Getting rid of blepharitis requires a careful routine of washing and cleaning your eyes, so you’d be forgiven for thinking it’s caused by a lack of cleanliness. But is this really the case? We dig a bit deeper into the whys and wherefores of this common eye complaint.
What is blepharitis?
Blepharitis is a common eye condition that causes itchy, swollen, crusty eyelids. It’s not contagious, and is usually possible to manage with a simple daily regime of washing and massage.
If blepharitis is left untreated, secondary complications can develop; while the condition isn’t serious in itself, the blocked ducts, inflammation and itchiness it causes can result in problems such as styes, chalazions, or damage to the cornea.
What causes blepharitis?
Blepharitis is a condition with multiple contributing causes, and certainly isn’t as simple as having poor hygiene! That’s because some people are more prone to flares of blepharitis than others, for reasons that have nothing to do with cleanliness. It’s not contagious, so you can’t catch it by not having good hygiene, or pass it on to anyone else.
However, in order to treat blepharitis, it’s important to instate an eye hygiene regime, which should clear up a flare-up effectively. Most people do not have a regular eye hygiene routine, so it’s not the case that anyone who needs to treat blepharitis is necessarily ‘less clean’ than those who don’t suffer from blepharitis.
Risk factors for blepharitis include:
- An overgrowth of microbes that live on the skin. Bacteria, yeasts and mites are commonly found on human skin; they’re not a sign of poor hygiene. Problems arise when there’s a proliferation of these normally harmless microbes, which can cause tear ducts to get blocked and an imbalance in the healthy functioning of the skin barrier.
- Having skin conditions such as dandruff, seborrheic dermatitis, or rosacea/acne rosacea.
- Having diabetes
- Being older
- Wearing contact lenses
- Being in contact with irritants such as dust, chemicals, detergents, cosmetics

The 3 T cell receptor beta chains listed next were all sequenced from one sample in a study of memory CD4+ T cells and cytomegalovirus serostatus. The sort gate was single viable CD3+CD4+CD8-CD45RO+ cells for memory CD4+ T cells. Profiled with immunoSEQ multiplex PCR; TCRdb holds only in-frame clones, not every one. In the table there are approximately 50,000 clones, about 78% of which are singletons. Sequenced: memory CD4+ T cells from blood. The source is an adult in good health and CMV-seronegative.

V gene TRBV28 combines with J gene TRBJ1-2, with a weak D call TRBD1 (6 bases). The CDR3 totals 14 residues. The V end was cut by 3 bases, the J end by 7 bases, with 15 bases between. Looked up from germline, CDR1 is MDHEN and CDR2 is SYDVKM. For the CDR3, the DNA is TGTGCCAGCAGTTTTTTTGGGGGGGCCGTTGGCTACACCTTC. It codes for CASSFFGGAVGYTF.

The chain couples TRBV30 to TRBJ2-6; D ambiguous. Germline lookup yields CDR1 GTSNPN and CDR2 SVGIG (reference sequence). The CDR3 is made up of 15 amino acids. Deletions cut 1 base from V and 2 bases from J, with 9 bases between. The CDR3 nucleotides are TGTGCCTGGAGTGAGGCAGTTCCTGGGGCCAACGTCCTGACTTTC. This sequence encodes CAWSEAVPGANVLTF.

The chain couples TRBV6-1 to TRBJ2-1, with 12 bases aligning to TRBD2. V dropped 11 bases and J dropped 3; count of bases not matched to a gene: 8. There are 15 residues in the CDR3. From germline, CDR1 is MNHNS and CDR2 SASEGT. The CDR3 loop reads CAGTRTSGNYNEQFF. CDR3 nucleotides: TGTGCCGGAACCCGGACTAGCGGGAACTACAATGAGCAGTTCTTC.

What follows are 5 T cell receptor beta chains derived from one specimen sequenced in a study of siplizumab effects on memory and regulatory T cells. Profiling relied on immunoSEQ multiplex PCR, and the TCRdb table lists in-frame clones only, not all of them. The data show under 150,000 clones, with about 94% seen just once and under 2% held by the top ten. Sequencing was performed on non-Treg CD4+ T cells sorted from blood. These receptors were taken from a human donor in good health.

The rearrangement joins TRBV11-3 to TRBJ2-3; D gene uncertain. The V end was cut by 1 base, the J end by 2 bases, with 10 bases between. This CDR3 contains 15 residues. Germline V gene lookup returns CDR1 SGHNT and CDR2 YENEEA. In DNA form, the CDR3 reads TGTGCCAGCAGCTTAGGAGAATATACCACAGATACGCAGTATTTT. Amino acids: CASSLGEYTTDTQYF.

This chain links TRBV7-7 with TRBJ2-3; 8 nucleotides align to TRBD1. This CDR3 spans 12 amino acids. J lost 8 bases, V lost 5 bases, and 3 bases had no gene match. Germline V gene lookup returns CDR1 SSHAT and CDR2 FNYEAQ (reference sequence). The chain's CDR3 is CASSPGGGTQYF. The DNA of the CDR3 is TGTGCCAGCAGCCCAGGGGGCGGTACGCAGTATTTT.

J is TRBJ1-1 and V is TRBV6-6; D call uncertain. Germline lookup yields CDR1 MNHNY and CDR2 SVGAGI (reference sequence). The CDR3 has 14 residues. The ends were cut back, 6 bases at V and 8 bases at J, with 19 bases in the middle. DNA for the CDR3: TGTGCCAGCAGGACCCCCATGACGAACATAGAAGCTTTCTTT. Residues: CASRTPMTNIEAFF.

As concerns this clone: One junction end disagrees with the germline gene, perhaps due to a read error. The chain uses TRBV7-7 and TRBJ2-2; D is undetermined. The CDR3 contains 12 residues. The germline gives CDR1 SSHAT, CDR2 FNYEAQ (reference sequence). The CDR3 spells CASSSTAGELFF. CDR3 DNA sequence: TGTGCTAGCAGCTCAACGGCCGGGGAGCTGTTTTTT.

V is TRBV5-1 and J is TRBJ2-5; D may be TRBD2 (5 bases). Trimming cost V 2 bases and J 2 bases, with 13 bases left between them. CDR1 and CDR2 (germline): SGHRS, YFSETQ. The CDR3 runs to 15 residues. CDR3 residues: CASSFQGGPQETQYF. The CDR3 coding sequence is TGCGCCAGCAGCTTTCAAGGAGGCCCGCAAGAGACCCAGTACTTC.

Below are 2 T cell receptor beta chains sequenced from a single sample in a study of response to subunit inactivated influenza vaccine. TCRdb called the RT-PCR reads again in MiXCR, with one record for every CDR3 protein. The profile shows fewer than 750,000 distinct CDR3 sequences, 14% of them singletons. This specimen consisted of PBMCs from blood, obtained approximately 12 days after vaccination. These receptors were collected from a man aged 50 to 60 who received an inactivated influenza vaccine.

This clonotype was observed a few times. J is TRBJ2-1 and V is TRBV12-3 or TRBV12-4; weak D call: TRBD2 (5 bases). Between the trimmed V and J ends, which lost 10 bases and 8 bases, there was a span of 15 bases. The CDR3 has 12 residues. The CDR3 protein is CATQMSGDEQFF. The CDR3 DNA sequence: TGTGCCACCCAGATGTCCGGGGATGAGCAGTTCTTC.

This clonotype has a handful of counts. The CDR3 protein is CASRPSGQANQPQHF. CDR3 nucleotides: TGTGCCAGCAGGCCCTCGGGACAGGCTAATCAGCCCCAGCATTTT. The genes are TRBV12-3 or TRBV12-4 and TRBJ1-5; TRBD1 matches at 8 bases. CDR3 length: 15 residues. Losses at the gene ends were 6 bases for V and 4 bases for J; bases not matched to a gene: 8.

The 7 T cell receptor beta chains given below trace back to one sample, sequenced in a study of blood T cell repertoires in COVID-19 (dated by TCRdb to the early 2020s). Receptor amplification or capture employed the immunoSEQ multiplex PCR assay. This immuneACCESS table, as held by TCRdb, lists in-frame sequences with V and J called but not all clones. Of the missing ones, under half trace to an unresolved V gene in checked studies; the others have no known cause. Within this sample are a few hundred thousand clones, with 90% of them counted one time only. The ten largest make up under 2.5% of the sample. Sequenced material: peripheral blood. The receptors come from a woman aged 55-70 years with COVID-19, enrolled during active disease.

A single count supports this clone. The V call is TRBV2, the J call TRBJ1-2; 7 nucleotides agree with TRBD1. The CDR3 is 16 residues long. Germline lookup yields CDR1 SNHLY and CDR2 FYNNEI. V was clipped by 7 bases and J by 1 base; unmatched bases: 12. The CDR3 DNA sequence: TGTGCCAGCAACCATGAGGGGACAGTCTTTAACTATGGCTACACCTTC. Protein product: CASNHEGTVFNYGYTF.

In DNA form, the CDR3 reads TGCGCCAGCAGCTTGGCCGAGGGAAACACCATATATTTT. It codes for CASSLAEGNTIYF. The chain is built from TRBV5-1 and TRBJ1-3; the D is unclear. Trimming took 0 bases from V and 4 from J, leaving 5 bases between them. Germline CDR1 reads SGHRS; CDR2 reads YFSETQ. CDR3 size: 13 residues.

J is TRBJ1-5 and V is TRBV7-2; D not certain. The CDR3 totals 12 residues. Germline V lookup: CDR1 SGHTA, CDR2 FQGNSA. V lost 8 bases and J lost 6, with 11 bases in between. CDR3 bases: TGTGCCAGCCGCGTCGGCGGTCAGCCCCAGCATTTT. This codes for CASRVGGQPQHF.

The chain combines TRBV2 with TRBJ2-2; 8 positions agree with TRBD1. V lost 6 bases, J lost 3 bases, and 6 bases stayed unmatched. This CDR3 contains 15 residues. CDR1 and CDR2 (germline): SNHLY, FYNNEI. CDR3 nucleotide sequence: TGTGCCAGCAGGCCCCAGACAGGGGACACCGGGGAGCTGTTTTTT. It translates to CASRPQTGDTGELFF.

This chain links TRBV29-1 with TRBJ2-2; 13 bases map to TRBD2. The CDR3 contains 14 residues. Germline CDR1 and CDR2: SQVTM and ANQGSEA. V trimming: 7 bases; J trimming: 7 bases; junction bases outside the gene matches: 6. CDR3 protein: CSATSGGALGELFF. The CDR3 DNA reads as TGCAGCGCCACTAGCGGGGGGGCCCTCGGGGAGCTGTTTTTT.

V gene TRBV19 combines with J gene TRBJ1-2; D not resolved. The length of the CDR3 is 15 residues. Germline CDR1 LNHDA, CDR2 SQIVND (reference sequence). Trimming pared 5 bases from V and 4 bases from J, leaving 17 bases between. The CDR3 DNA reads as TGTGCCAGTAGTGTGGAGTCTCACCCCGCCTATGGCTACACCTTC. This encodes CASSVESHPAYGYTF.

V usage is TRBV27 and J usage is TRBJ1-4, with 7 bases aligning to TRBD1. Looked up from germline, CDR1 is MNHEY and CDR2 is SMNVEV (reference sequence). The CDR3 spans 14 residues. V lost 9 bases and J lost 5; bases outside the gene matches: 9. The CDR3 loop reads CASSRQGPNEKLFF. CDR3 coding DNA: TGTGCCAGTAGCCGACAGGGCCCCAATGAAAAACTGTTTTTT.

- Environmental factors such wind, low temperatures, and dry environments (ie aircon)
- Poor eyelid hygiene is only one of these contributory factors; if you have rosacea, work in an air-conditioned environment, and don’t remember to take your mascara off every night, then you have a greater chance of developing blepharitis than those who don’t.
How do you treat blepharitis?
Blepharitis responds very well to a daily management plan, which involves a three-step cleaning routine.
- Heat: place a hot compress or eye bag over your eyes for five minutes
- Massage: massage around the eyelashes extremely gently to dislodge crusts and unblock ducts
- Cleaning: use a fresh, clean cotton bud dipped in well-diluted (scent- and soap-free) wash to clean the area around the eyelashes and eyelids
As far as daily hygiene goes, it’s also important to follow these steps to prevent further blepharitis flares:
- remove makeup carefully and thoroughly every day (or avoid wearing it altogether, especially during a flare-up)
- replace mascara, eye shadow, eyeliner and foundation regularly
- remove and clean/replace contact lenses regularly
There’s strong evidence to suggest that 5% tea tree ointment can prevent mites from breeding; massage a small amount of Balmonds Tea Tree Balm into your eyelashes. You can use diluted Balmonds Natural Shampoo & Body Wash to clean the area.
As part of your daily cleansing routine, swap your foaming or scented make-up remover for an oil-based cleanser, like Balmonds Omega-Rich Cleansing Oil, which is much less likely to irritate your eyelids.
If the condition persists, doesn’t improve or gets worse after a week of this regime, consult a doctor or pharmacist; you may be prescribed antibiotic eye drops.
Balmonds Skin Salvation
with hemp and beeswax
Balmonds Tea Tree Balm
balm with tea tree essential oil and beeswax
Balmonds Natural Shampoo & Body Wash
with calendula & chamomile
Balmonds Omega-Rich Cleansing Oil
with rosehip and calendula